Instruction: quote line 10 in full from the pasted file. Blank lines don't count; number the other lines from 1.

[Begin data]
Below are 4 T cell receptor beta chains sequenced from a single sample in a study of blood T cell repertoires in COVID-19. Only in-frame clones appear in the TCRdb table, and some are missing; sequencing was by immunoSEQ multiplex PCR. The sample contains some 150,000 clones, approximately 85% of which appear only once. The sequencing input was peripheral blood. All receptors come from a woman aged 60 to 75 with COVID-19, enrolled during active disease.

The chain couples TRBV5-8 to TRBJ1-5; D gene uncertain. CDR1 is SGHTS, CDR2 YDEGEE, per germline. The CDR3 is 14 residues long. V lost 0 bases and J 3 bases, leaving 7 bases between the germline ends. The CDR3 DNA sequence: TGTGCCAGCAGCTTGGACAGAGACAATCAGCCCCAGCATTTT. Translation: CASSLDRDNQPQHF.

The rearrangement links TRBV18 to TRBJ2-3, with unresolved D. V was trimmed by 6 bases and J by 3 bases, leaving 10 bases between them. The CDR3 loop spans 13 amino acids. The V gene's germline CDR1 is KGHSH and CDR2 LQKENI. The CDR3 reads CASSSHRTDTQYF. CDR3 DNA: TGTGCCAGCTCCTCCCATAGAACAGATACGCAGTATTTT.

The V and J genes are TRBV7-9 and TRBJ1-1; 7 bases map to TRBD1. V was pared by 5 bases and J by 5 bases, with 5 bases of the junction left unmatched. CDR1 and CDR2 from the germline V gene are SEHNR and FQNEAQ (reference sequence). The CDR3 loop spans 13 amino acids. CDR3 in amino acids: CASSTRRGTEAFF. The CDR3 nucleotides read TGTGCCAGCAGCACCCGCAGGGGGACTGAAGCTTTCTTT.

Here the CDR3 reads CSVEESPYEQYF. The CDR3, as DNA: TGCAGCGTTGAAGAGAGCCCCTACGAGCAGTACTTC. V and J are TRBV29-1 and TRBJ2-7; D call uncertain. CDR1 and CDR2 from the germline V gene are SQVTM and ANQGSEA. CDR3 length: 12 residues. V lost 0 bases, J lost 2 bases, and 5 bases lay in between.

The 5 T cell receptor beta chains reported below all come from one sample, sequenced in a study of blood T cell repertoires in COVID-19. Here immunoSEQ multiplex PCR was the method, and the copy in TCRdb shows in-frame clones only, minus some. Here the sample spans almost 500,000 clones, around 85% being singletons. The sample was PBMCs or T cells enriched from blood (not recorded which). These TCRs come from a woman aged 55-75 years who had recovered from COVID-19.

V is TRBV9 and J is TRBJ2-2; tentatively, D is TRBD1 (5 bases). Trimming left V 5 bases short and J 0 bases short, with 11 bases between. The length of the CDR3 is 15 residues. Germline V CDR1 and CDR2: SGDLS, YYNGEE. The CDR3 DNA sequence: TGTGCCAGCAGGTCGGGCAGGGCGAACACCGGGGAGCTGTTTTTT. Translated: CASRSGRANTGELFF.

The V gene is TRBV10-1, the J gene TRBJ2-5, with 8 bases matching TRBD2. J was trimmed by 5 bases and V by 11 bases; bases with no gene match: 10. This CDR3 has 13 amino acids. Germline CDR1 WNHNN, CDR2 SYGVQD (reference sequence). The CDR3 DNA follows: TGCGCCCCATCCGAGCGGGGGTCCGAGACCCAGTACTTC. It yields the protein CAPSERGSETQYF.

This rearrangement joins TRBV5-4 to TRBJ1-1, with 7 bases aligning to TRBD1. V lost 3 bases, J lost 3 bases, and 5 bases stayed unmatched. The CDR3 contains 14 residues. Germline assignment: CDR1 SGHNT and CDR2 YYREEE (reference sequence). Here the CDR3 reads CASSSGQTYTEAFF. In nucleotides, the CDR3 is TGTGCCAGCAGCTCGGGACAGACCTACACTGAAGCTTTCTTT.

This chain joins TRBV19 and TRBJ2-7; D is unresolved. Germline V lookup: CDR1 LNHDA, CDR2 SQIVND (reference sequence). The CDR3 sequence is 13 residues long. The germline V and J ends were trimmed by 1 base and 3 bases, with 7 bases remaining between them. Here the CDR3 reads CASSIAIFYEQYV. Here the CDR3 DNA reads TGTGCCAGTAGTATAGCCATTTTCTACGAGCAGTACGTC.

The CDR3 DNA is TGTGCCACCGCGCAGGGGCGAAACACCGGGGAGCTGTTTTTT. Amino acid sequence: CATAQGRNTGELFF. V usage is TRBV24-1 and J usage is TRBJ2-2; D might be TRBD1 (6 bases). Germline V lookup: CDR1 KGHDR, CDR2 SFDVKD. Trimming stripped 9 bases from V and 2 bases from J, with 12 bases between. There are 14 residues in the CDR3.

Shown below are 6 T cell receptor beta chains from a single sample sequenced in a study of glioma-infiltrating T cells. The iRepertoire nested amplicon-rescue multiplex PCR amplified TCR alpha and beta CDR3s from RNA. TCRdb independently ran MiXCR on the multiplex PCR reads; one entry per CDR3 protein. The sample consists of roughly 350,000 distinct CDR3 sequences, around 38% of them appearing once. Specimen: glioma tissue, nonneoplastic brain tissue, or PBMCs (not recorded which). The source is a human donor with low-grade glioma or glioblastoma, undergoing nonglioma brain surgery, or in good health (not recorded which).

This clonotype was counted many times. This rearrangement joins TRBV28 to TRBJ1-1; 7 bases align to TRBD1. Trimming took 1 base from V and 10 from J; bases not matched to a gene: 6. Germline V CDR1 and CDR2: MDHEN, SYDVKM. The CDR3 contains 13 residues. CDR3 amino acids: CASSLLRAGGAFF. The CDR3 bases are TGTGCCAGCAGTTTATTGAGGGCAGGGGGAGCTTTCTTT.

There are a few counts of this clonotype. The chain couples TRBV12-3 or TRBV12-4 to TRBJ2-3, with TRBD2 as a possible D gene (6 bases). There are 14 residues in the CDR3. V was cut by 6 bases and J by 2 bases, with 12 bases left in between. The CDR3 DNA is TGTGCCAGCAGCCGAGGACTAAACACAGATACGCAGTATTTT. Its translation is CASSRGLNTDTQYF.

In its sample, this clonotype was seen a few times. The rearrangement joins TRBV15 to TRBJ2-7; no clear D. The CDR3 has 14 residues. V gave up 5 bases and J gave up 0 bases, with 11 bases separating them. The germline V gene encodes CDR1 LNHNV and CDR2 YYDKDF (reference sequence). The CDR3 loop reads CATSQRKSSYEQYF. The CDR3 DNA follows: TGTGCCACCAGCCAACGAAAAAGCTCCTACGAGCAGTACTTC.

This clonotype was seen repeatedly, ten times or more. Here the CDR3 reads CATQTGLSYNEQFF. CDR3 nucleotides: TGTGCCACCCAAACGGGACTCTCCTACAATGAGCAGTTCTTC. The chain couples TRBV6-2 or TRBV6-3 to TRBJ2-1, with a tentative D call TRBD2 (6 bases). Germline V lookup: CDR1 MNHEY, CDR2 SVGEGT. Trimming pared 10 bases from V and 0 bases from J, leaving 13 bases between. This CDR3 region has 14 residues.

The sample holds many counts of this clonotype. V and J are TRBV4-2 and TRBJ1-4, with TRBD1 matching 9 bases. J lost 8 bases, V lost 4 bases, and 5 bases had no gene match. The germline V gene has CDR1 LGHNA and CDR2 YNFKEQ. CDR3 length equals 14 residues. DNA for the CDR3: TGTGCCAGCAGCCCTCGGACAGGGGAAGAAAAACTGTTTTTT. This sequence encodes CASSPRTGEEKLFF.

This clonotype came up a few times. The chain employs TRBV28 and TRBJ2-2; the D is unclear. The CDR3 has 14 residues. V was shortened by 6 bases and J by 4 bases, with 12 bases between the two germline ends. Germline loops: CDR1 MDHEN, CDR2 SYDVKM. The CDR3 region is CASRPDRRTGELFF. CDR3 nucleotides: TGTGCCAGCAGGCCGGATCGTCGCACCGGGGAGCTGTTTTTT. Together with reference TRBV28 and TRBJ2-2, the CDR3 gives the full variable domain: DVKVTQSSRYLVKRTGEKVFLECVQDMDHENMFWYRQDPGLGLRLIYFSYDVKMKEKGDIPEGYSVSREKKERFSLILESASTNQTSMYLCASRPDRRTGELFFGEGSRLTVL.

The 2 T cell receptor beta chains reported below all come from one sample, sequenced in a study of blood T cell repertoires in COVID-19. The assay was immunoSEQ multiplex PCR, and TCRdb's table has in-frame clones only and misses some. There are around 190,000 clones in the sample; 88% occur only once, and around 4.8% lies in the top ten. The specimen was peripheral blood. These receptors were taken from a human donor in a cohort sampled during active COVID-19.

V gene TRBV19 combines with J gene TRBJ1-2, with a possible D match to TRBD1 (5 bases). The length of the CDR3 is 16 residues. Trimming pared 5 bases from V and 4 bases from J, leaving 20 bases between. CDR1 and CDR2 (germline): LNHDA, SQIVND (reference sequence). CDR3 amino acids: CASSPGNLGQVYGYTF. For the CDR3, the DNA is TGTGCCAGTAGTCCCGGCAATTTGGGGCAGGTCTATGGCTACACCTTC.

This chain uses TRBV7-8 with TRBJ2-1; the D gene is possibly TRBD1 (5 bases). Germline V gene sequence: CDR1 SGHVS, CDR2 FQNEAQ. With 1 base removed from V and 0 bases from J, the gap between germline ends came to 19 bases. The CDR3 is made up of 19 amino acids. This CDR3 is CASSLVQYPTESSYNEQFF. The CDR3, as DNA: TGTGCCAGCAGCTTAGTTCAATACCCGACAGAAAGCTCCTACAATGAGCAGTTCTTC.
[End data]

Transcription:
This chain joins TRBV19 and TRBJ2-7; D is unresolved. Germline V lookup: CDR1 LNHDA, CDR2 SQIVND (reference sequence). The CDR3 sequence is 13 residues long. The germline V and J ends were trimmed by 1 base and 3 bases, with 7 bases remaining between them. Here the CDR3 reads CASSIAIFYEQYV. Here the CDR3 DNA reads TGTGCCAGTAGTATAGCCATTTTCTACGAGCAGTACGTC.